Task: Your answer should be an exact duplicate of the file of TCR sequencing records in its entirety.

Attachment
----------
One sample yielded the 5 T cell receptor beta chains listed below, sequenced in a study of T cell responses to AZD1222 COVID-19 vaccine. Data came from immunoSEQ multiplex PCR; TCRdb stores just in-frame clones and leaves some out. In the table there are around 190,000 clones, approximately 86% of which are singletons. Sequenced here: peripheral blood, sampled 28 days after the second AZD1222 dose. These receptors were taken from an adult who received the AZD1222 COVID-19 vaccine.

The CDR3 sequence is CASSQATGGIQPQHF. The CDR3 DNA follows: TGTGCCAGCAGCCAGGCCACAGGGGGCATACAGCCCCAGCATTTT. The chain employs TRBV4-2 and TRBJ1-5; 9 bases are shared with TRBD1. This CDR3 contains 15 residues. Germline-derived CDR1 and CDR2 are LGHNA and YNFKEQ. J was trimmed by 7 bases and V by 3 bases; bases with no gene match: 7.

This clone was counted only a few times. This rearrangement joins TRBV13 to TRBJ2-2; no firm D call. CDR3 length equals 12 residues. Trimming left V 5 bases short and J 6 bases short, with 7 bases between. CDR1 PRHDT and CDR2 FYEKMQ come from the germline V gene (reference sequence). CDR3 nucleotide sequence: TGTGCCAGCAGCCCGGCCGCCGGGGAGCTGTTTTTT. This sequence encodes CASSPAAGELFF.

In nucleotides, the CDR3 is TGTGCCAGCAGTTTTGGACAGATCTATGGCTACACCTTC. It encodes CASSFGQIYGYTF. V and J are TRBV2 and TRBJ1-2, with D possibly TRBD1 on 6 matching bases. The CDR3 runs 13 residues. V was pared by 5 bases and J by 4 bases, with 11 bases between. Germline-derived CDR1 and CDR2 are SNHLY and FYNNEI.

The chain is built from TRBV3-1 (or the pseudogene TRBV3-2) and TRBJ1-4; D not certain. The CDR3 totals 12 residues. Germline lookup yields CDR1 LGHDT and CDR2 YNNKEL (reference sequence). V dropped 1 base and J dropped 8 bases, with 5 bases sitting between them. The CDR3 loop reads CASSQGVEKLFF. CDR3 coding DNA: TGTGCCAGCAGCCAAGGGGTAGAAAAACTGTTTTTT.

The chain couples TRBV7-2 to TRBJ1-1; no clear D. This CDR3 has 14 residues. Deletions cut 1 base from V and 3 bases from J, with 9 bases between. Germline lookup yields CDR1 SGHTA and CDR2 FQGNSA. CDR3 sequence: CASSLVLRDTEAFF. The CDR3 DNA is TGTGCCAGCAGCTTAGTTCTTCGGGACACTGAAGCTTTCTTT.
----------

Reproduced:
One sample yielded the 5 T cell receptor beta chains listed below, sequenced in a study of T cell responses to AZD1222 COVID-19 vaccine. Data came from immunoSEQ multiplex PCR; TCRdb stores just in-frame clones and leaves some out. In the table there are around 190,000 clones, approximately 86% of which are singletons. Sequenced here: peripheral blood, sampled 28 days after the second AZD1222 dose. These receptors were taken from an adult who received the AZD1222 COVID-19 vaccine.

The CDR3 sequence is CASSQATGGIQPQHF. The CDR3 DNA follows: TGTGCCAGCAGCCAGGCCACAGGGGGCATACAGCCCCAGCATTTT. The chain employs TRBV4-2 and TRBJ1-5; 9 bases are shared with TRBD1. This CDR3 contains 15 residues. Germline-derived CDR1 and CDR2 are LGHNA and YNFKEQ. J was trimmed by 7 bases and V by 3 bases; bases with no gene match: 7.

This clone was counted only a few times. This rearrangement joins TRBV13 to TRBJ2-2; no firm D call. CDR3 length equals 12 residues. Trimming left V 5 bases short and J 6 bases short, with 7 bases between. CDR1 PRHDT and CDR2 FYEKMQ come from the germline V gene (reference sequence). CDR3 nucleotide sequence: TGTGCCAGCAGCCCGGCCGCCGGGGAGCTGTTTTTT. This sequence encodes CASSPAAGELFF.

In nucleotides, the CDR3 is TGTGCCAGCAGTTTTGGACAGATCTATGGCTACACCTTC. It encodes CASSFGQIYGYTF. V and J are TRBV2 and TRBJ1-2, with D possibly TRBD1 on 6 matching bases. The CDR3 runs 13 residues. V was pared by 5 bases and J by 4 bases, with 11 bases between. Germline-derived CDR1 and CDR2 are SNHLY and FYNNEI.

The chain is built from TRBV3-1 (or the pseudogene TRBV3-2) and TRBJ1-4; D not certain. The CDR3 totals 12 residues. Germline lookup yields CDR1 LGHDT and CDR2 YNNKEL (reference sequence). V dropped 1 base and J dropped 8 bases, with 5 bases sitting between them. The CDR3 loop reads CASSQGVEKLFF. CDR3 coding DNA: TGTGCCAGCAGCCAAGGGGTAGAAAAACTGTTTTTT.

The chain couples TRBV7-2 to TRBJ1-1; no clear D. This CDR3 has 14 residues. Deletions cut 1 base from V and 3 bases from J, with 9 bases between. Germline lookup yields CDR1 SGHTA and CDR2 FQGNSA. CDR3 sequence: CASSLVLRDTEAFF. The CDR3 DNA is TGTGCCAGCAGCTTAGTTCTTCGGGACACTGAAGCTTTCTTT.